Cary District 26 officials have new affirmation of their work cleaning up the district's finances.
The district received a certificate of excellence in financial reporting from the Association of School Business Officials International -- a feat finance director T. Ferrier said proves the toughest years are behind them.
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For almost a decade the district spent about $2 million more than it took in, according to Ferrier, which put District 26 on the state's watch list and ultimately threatened the schools with state takeover.
"We're finally to the point where we're past all that," Ferrier said. "We're bringing back programs, we're decreasing class size, we're adding in specials."
Specials -- including dedicated art and music classes -- were cut during the 2010-11 school year to save money.
Voters approved a referendum in November 2010 that basically gave the district $15 million to get out of the hole. That money helped the district start over. The administration has managed to balance the budget since 2011 and Ferrier already projects the trend to continue in 2014.
Scott Coffey, school board member and chairman of the district's finance committee, said the latest award is a sign of the district's financial recovery. He, like Ferrier, points to the return of "specials" in the upcoming school year as well as reduced class sizes and new teacher hires.
"None of that would be able to occur if we hadn't gotten our fiscal house in order," Coffey said.
In some ways, District 26 got in and out of its financial crisis ahead of the rest of the state. Now, at a time when many districts are just starting to spend more than they take in because of lower state funding, District 26 is finishing its years with surpluses.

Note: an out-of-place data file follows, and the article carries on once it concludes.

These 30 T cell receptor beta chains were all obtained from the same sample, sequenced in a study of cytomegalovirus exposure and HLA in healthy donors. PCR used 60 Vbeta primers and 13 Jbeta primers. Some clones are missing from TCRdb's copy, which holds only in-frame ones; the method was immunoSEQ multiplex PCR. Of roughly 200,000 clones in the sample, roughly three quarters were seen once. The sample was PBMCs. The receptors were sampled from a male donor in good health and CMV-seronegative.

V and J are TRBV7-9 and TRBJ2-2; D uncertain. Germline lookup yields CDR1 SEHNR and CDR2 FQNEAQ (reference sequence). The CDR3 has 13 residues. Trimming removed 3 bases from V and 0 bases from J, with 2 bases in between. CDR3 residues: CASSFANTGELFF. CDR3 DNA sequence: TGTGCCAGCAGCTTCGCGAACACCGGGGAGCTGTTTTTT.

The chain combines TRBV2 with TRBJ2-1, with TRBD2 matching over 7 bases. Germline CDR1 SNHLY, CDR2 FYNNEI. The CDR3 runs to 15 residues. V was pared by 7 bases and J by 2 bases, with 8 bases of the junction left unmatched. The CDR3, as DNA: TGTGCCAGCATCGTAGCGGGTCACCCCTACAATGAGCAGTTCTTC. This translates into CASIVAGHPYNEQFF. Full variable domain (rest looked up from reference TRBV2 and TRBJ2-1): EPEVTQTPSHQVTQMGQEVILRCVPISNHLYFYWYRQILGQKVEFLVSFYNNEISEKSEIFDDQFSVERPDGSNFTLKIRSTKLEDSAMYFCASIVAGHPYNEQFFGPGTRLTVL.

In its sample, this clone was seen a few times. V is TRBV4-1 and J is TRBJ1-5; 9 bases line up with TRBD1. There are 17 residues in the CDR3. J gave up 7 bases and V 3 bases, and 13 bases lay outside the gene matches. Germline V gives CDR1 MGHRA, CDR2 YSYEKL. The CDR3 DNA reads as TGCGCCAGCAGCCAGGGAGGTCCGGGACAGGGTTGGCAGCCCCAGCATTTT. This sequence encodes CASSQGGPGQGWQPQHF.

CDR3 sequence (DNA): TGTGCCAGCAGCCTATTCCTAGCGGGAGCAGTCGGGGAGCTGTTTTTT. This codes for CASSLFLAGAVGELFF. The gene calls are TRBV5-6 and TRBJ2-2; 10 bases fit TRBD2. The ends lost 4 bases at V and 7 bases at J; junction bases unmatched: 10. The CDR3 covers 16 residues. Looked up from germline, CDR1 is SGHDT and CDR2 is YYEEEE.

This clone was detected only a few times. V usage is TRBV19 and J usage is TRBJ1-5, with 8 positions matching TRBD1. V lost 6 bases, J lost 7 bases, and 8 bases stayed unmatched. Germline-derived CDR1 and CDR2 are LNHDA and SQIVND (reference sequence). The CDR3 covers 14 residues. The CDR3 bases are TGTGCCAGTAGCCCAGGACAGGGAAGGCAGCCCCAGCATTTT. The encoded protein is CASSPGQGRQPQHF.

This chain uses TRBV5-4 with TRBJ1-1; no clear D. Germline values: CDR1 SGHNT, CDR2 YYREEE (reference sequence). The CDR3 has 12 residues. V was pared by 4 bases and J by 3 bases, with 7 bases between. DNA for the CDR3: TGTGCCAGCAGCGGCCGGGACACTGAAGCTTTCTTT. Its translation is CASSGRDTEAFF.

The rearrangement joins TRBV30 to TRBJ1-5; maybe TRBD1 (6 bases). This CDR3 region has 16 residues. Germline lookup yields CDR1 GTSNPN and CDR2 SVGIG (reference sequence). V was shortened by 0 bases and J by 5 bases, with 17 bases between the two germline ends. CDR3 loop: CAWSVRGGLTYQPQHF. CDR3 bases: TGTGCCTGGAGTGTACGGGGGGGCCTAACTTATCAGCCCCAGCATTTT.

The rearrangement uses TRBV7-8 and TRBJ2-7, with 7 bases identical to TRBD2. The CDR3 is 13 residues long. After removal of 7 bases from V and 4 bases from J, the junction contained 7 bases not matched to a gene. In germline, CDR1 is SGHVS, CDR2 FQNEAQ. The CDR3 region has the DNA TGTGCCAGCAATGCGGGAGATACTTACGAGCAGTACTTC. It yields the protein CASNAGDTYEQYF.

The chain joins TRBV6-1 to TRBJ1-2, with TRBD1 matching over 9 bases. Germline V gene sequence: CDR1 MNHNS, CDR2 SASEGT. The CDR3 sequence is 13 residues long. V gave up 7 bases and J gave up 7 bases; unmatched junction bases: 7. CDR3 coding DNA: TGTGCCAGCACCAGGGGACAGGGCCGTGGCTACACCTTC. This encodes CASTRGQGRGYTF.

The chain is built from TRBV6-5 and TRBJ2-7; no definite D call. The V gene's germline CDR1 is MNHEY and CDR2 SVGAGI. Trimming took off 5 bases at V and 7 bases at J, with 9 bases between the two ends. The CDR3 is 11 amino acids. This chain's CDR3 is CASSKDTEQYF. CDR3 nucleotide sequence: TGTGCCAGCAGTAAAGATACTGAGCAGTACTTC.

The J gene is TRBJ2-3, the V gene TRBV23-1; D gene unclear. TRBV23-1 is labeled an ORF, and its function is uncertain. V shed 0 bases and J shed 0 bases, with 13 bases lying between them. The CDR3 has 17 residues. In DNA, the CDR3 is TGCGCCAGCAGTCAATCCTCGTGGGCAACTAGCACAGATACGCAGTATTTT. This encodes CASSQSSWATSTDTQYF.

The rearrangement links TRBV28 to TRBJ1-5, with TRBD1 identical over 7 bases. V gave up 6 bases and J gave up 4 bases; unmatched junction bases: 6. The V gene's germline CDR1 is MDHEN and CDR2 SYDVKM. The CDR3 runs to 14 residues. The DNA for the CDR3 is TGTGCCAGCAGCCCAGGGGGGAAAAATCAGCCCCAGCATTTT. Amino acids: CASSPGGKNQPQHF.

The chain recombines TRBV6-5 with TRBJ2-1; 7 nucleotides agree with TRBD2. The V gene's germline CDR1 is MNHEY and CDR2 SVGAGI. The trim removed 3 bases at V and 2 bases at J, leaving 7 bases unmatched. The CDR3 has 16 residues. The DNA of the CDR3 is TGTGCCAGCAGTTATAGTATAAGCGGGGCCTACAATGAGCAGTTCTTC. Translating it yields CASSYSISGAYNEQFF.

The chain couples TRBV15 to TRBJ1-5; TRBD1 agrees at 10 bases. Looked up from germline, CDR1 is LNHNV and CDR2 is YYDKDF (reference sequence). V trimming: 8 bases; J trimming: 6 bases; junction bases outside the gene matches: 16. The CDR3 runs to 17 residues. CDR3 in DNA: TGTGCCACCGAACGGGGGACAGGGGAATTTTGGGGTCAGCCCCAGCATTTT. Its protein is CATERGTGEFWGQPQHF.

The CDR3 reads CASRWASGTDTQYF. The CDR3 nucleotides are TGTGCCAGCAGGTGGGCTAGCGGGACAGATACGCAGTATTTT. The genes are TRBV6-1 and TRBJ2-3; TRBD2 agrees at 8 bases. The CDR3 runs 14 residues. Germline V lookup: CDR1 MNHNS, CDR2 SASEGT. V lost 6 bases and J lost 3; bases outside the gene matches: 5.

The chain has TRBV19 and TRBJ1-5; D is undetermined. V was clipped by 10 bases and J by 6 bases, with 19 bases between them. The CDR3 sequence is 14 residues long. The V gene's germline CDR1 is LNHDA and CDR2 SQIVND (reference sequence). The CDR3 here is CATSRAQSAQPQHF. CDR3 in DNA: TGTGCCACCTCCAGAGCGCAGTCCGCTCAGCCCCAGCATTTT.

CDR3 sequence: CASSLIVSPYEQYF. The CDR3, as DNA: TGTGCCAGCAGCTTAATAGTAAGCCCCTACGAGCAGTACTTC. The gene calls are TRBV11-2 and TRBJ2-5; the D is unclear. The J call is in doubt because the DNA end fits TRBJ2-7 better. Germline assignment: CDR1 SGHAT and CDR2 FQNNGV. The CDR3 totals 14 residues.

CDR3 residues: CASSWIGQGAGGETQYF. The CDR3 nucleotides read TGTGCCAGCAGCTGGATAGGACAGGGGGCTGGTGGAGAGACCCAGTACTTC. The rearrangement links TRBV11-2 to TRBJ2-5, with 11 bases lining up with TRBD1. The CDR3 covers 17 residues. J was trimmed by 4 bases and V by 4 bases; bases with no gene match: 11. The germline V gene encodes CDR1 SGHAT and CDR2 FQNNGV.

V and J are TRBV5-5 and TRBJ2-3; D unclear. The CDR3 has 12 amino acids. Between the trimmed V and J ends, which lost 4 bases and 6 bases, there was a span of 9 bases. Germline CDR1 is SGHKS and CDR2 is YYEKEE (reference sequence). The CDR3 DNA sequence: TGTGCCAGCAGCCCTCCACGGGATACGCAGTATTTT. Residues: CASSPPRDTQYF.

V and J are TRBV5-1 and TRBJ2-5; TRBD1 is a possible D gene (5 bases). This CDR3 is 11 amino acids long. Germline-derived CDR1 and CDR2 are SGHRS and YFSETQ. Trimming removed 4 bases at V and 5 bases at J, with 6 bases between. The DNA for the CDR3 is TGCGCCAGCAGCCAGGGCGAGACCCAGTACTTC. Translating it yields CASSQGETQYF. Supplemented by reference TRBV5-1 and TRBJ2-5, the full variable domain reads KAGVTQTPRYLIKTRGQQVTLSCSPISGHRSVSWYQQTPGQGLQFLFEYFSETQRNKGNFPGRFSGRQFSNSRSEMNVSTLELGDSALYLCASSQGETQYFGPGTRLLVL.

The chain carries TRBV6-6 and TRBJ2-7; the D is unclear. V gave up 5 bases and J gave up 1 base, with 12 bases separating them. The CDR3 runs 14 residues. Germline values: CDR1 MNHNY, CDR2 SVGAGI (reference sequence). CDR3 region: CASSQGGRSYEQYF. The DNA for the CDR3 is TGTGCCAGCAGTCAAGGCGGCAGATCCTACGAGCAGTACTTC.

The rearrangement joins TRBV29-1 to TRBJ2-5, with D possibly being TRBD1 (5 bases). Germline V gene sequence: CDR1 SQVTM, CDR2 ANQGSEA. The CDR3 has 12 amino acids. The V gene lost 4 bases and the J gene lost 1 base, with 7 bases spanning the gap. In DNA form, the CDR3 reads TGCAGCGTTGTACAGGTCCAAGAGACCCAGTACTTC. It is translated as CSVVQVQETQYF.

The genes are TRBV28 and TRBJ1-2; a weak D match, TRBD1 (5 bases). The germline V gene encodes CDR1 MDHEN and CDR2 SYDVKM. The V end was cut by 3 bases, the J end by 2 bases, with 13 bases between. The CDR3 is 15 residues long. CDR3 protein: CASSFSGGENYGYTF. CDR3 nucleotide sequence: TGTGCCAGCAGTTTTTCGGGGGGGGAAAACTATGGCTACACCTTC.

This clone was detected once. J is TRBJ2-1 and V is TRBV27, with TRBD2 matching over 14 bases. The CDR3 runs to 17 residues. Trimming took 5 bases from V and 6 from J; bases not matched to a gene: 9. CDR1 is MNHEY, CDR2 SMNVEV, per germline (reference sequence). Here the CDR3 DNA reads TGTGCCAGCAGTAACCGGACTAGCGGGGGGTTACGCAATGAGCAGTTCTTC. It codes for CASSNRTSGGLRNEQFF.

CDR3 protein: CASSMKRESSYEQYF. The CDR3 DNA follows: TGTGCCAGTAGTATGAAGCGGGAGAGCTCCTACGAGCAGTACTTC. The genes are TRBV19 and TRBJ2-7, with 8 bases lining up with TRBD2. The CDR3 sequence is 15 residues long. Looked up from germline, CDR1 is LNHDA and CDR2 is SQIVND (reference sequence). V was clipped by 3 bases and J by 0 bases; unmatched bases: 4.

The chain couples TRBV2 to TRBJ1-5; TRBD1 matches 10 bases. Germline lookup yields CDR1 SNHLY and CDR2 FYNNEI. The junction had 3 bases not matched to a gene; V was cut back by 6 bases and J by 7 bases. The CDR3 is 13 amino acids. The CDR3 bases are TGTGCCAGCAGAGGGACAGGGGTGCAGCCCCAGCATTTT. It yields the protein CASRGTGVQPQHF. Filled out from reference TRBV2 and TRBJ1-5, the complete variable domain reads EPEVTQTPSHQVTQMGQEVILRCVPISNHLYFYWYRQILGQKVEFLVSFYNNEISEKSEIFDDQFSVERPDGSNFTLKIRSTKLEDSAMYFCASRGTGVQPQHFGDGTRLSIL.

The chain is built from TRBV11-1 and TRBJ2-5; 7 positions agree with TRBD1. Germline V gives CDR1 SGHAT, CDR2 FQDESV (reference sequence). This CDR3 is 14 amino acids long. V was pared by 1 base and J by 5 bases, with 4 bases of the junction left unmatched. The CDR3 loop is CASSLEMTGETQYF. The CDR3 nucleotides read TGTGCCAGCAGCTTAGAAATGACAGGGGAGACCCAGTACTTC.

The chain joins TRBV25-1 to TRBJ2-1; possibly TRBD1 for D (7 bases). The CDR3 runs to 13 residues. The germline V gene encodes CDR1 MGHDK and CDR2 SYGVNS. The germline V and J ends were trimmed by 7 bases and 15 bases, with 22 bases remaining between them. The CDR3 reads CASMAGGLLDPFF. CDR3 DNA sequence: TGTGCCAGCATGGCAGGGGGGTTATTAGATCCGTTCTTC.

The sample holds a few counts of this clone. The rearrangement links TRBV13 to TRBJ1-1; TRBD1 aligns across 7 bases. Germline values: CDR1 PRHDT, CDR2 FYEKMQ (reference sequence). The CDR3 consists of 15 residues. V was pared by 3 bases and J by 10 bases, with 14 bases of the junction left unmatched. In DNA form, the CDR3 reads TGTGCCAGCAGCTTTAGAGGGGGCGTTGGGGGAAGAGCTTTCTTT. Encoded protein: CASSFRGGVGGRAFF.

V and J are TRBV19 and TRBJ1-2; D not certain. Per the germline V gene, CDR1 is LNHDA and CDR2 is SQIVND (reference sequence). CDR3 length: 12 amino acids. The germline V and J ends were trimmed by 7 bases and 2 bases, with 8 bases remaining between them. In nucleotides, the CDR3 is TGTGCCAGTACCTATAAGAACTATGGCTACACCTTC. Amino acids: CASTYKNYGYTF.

Ferrier said the finance staff continues to make projections based on anticipated cuts by the state and, for the last few years, has estimated accurately enough to stay within budget by year's end.
Besides the financial reporting award District 26 already earned this year, Ferrier said she is waiting to find out whether the district qualified for similar recognition from the Government Finance Officers Association.
This was District 26's first year completing a Comprehensive Annual Financial Report, which it submitted for the awards. Ferrier said the move will provide all district stakeholders access to 10 years of financial data as well as a narrative that includes far more information than the district has reported in past years.
"The CAFR is a presentation to the public that's a lot more transparent," Ferrier said.
For a copy of the district's financial report visit the finance and operations page at cary26.org.